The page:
Anticipating desire and food choice : mental simulation as a strategy towards healthier choices

Naomí Cecilia Muñoz Vilches

Research output: Thesisinternal PhD, WU


Why do consumers struggle with either choosing chocolate or an apple? Because consumers have an intrinsic bias towards instant pleasure. This innate bias toward instant gratification has contributed to an outstanding societal problem: unhealthy behaviour. Obesity rates are higher than ever. Just to give an example, the prevalence of obesity worldwide has tripled since 1975, 39% and 13% of adults aged over 18 were overweight or obese in 2016, respectively (WHO, 2021). Understanding consumer choices is primordial to tackle the unhealthy behaviour problem. In this light, desires and food choices are in the core of (un)healthy eating. In the realm of making consumers to make healthier choices, this thesis investigates two core concepts: desire and conflicting choices (health vs indulgent).

Moreover, we provided a first look into the processes that may be involved in the decision-making process when scenarios are simulated (namely a scenario focused on the process of eating vs one focused on the outcome of eating), and the behavioural consequences that accompany them. We examined the role of attentional bias, approach-avoidance tendencies, goal activation, and emotional responses in the evoked desire for the imagined food as well as a choice preference between a vice vs a virtue food. The mechanisms by which a process and an outcome simulation impact desires and choices were investigated at an implicit and explicit level.

The results of the explicit measures were quite consistent overall. We contributed by showing systematic differences between the effect of process and outcome simulation on desire and choice behaviour.

Process simulation increased the desire and likelihood of vice choices, while outcome simulation increased the desire and likelihood of virtue choices (shown consistently in Chapters 2, 3, and 4). Moreover, we contributed by showing that imagining different products categories (vice, virtue, and ambivalent) greatly impact the performance of process and outcome simulation. The effect of mental simulation on desire and choice behaviour was strong when a vice food was simulated, but when the object of imagination was a virtue food, the effects were less pronounced or non-existent.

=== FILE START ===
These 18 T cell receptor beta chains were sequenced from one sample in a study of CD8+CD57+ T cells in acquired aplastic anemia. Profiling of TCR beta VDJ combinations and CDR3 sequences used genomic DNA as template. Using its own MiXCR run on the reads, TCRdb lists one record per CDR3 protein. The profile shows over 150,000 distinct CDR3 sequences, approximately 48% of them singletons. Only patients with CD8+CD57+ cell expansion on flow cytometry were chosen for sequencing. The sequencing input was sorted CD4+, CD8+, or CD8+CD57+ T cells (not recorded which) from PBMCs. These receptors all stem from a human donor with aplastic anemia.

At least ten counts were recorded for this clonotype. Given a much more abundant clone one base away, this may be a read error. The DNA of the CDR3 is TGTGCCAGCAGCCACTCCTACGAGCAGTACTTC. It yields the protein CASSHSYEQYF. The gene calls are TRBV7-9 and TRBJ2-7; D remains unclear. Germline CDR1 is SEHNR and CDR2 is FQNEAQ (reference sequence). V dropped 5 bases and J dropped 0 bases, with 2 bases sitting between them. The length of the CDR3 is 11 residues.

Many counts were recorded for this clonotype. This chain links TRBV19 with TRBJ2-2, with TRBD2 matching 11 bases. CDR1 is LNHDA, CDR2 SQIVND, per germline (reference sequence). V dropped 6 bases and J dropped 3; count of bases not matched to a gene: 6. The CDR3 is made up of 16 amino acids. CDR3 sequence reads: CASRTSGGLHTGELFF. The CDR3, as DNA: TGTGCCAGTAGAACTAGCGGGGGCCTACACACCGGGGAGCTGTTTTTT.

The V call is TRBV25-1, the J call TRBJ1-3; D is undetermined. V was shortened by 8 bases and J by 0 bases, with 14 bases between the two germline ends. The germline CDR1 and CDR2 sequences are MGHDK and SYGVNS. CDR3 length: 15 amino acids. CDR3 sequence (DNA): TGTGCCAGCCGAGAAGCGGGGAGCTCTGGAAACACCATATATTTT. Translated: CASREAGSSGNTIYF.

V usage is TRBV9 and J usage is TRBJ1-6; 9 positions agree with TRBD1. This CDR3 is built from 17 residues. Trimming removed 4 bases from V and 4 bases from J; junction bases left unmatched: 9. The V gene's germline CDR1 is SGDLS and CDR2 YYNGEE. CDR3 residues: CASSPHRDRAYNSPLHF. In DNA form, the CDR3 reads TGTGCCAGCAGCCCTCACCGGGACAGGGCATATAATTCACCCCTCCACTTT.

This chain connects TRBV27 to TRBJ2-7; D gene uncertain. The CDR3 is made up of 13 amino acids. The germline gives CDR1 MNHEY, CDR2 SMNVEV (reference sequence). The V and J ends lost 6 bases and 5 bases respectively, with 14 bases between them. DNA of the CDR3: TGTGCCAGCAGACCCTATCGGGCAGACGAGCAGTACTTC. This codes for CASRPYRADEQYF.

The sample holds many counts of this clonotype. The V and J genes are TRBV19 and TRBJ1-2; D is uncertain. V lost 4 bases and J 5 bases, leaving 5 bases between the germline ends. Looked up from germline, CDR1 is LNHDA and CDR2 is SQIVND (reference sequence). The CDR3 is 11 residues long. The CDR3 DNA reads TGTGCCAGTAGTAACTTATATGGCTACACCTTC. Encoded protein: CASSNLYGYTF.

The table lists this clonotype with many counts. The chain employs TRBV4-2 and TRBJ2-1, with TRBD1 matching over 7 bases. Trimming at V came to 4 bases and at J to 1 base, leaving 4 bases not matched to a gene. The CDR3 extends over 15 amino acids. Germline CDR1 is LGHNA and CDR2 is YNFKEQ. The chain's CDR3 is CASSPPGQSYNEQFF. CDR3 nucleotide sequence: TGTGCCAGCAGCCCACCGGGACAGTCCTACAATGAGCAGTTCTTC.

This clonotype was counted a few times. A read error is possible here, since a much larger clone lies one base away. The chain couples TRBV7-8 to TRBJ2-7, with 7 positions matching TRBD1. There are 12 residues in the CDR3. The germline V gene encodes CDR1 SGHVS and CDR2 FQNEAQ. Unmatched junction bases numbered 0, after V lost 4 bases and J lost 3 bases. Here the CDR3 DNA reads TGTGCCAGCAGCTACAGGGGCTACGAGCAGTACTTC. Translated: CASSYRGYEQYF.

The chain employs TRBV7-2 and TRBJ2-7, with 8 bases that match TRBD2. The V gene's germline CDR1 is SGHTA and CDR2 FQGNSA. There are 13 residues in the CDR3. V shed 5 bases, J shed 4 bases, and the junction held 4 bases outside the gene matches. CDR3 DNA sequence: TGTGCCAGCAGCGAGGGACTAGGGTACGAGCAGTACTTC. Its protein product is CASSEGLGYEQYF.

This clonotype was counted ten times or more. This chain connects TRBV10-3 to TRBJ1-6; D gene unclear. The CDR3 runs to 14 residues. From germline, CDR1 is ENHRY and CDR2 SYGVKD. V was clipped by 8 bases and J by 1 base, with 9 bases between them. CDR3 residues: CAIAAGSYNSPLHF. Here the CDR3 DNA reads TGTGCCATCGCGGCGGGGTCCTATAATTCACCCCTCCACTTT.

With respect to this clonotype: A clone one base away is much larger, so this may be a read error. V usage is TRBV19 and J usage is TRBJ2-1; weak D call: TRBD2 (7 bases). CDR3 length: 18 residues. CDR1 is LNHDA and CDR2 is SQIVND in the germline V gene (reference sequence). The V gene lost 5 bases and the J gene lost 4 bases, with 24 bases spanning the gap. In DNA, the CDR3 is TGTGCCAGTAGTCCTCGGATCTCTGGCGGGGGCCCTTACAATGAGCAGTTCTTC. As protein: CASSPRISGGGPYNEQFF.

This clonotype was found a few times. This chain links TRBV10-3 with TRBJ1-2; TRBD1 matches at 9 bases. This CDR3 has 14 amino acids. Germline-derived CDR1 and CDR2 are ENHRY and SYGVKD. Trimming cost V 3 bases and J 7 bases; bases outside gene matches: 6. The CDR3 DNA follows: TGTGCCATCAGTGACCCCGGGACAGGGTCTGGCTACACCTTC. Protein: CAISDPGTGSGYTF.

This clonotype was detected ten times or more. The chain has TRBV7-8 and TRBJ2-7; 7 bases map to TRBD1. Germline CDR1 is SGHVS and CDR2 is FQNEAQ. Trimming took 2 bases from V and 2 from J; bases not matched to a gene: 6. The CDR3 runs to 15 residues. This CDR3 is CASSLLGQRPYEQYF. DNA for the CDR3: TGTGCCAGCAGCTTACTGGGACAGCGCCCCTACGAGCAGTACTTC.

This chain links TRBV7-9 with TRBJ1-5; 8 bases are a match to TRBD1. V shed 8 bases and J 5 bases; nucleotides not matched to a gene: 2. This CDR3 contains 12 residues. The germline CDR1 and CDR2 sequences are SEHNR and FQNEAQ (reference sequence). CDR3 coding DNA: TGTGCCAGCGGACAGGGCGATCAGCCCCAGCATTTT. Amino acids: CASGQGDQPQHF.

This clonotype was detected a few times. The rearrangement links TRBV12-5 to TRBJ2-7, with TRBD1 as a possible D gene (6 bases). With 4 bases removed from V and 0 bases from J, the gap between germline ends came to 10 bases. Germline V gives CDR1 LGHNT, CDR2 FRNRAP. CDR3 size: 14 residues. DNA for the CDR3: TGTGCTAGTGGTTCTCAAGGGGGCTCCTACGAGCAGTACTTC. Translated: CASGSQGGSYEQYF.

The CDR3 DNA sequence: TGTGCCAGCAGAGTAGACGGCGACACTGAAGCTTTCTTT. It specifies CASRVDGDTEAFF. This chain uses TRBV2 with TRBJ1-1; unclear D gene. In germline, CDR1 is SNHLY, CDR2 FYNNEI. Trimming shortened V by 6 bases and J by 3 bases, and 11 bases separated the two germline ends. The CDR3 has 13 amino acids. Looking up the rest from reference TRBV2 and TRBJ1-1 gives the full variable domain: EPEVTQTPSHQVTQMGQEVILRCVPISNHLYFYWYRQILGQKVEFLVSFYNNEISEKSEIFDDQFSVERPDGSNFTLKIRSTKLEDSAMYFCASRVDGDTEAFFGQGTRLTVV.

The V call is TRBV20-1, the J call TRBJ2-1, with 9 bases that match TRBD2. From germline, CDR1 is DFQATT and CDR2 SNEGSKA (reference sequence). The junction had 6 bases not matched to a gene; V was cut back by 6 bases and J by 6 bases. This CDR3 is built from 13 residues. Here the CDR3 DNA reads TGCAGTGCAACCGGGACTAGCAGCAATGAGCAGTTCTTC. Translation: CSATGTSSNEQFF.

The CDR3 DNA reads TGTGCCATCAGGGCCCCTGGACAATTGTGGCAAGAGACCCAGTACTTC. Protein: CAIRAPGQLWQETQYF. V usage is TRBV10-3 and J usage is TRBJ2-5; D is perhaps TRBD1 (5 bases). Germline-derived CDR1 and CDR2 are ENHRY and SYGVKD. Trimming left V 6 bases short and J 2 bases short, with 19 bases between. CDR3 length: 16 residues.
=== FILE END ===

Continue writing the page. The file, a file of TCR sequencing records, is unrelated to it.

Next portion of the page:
Considering two different types of simulations and three product categories as objects of imagination throughout Chapter 2, 3 and 4, permitted us to show that when there is a match between the simulation and the product (e.g., simulating the process of eating a vice food or simulating the outcome of a virtue food), the simulation has greater effect either in favouring desire. It also showed that imagining either the process or the outcome of virtue or ambivalent food has a less pronounced effect on choice behaviour. This is likely because consumers see vice, virtue, and ambivalent products through different lenses, while vice products have a strong hedonic component, which is exacerbated by process simulation (Chapter 2), virtue products have a utilitarian component, which is enhanced with outcome simulation.

In Chapter 5, we show the role of an emotional reaction on healthy choice when a goal is induced and a mental simulation is performed. We showed that when the interaction between the mental simulation and the salient goal is perceived to be congruent, positive emotions such as happiness and satisfaction are elicited, whereas when this interaction is perceived as rather incongruent, negative emotions such as guilt and regret are elicited. Hence, process and outcome simulations moderated the effect that an induced goal has on healthy choices. Moreover, in Chapter 4 we found that process and outcome simulation impacted desire through a mediation effect of valence (positive or negative affect). Therefore, an emotional reaction seems to be a plausible mechanism by which mental simulation exerts an effect on (healthy) choices.

The results of the implicit measures showed that (1) when the process or the outcome of eating a vice food is simulated, there is a trend to increase attentional bias towards all types of food; (2) Process and especially outcome simulation slowed down the recognition of target words (e.g., healthy, diet, yummy, temptation), compared to normal words, which does not support that mental simulation activates a health or a temptation goal; and (3) Outcome simulation but not process simulation enhanced the approach tendency of unhealthy foods compared to avoidance. However, this result did not translate into the choice preference between a vice and a virtue food, where outcome simulation favoured healthy choice.

All in all, the mechanisms underlying the effect of mental simulation in healthy choice seem to be due to a conscious evaluative process, in which cognitive control and explicit desires are involved. In this light, when individuals hold a health goal, such as having a healthy diet or losing weight, both process and outcome simulation can be used to promote healthier choices. That is because both produce a perceived goal incongruency, which in turn elicits negative anticipated emotions such as guilt and regret. These anticipated emotions serve in the process of re-evaluation and making a choice that is more aligned with one’s goal.


Original languageEnglish
QualificationDoctor of Philosophy
Awarding Institution
  • Wageningen University
  • van Trijp, Hans, Promotor
  • Piqueras Fiszman, Betina, Co-promotor
Award date7 Apr 2022
Place of PublicationWageningen
Print ISBNs9789464470680
Publication statusPublished - 7 Apr 2022


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